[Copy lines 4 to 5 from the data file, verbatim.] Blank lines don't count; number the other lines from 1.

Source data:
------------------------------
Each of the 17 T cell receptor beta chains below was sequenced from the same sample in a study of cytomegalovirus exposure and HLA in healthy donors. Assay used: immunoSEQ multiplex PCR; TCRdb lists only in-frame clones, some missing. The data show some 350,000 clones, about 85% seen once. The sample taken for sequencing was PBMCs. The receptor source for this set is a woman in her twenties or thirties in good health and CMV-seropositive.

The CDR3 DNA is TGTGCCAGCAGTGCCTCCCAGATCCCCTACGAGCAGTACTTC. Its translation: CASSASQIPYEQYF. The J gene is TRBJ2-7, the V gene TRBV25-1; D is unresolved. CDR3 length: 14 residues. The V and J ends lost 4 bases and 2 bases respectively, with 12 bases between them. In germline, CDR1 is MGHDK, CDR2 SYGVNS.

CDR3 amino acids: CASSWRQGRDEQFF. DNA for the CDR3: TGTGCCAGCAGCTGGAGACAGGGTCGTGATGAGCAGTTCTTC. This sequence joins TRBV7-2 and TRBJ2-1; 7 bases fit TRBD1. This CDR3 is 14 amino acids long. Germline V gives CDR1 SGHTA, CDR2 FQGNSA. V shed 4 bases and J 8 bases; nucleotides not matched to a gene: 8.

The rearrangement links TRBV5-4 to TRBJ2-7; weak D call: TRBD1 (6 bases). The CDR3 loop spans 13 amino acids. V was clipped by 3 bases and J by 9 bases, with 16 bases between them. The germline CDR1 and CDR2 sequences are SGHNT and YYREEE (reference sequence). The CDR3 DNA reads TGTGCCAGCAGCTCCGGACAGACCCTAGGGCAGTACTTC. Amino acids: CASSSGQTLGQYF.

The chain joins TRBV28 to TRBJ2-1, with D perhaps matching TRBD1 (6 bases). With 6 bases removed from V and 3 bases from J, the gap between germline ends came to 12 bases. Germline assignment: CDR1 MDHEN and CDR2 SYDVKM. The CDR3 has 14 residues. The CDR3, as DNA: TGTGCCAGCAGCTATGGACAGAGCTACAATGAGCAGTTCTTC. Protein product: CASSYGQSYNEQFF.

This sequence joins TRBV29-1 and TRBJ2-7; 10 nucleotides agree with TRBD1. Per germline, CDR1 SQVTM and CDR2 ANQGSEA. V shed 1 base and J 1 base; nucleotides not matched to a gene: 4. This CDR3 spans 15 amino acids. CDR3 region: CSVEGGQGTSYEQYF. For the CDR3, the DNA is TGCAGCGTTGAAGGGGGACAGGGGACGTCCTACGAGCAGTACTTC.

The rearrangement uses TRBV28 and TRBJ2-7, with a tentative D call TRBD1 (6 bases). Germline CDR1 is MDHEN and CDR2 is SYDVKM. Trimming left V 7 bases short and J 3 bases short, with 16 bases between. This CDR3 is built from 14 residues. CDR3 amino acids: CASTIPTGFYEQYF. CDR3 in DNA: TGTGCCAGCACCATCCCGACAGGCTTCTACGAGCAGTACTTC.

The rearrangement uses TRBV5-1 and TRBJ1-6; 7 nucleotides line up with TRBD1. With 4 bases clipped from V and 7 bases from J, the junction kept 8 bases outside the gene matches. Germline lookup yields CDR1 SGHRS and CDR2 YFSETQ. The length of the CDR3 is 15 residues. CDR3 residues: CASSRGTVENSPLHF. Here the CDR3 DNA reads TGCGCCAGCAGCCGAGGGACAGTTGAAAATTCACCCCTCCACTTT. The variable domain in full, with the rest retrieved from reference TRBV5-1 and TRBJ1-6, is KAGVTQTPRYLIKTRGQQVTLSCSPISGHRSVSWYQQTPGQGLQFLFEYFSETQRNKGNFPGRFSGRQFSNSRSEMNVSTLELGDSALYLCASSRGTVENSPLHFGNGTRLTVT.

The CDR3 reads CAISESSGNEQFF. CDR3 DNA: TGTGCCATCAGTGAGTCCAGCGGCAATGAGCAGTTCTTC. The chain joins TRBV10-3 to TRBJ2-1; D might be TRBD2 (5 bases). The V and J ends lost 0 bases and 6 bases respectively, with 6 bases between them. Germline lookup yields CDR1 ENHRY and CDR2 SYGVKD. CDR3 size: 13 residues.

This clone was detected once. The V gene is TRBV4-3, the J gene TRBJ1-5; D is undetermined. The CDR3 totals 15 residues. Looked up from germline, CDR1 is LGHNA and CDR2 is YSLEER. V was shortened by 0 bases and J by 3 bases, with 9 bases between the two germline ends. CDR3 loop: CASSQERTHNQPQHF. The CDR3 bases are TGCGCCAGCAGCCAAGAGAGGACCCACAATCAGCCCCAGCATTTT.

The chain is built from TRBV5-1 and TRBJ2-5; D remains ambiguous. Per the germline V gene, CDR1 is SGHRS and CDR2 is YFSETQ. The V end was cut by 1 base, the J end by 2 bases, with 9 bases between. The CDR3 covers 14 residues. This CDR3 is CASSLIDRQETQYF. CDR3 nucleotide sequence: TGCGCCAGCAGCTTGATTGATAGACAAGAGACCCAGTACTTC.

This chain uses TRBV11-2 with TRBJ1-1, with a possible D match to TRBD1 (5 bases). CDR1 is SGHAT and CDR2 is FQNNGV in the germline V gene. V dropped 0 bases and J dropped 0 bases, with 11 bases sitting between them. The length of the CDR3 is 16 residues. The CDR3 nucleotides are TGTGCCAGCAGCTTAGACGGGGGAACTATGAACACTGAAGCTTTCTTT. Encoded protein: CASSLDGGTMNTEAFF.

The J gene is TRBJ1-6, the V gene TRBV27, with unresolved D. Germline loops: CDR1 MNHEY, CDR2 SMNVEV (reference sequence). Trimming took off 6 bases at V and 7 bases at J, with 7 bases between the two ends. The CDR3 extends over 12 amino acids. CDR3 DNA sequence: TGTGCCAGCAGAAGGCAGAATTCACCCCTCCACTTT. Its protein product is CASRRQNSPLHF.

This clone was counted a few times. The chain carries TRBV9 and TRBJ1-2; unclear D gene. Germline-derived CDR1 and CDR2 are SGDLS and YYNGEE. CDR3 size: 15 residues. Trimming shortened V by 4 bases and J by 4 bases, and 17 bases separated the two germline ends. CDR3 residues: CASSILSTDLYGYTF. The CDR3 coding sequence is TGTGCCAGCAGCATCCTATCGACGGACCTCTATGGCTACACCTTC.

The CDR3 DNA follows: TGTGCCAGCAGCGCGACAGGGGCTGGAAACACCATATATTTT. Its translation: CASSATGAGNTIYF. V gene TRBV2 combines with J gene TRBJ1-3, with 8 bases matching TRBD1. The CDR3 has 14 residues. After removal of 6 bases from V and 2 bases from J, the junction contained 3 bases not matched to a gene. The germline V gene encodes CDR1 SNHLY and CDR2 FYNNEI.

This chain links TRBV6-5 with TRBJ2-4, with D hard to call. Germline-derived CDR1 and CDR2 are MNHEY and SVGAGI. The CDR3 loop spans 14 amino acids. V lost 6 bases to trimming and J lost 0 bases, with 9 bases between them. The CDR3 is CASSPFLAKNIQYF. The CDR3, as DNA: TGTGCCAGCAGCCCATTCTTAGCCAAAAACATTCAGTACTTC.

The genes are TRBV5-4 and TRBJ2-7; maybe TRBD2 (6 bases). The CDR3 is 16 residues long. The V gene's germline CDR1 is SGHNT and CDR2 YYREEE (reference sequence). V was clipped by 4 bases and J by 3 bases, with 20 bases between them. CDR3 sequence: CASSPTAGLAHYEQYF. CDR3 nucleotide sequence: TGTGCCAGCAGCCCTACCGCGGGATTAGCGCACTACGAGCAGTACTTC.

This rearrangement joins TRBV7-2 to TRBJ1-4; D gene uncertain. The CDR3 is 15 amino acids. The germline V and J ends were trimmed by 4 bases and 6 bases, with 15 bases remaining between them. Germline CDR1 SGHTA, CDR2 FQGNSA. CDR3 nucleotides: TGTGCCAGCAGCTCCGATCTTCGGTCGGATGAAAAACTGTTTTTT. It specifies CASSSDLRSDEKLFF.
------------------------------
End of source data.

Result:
The rearrangement links TRBV5-4 to TRBJ2-7; weak D call: TRBD1 (6 bases). The CDR3 loop spans 13 amino acids. V was clipped by 3 bases and J by 9 bases, with 16 bases between them. The germline CDR1 and CDR2 sequences are SGHNT and YYREEE (reference sequence). The CDR3 DNA reads TGTGCCAGCAGCTCCGGACAGACCCTAGGGCAGTACTTC. Amino acids: CASSSGQTLGQYF.

The chain joins TRBV28 to TRBJ2-1, with D perhaps matching TRBD1 (6 bases). With 6 bases removed from V and 3 bases from J, the gap between germline ends came to 12 bases. Germline assignment: CDR1 MDHEN and CDR2 SYDVKM. The CDR3 has 14 residues. The CDR3, as DNA: TGTGCCAGCAGCTATGGACAGAGCTACAATGAGCAGTTCTTC. Protein product: CASSYGQSYNEQFF.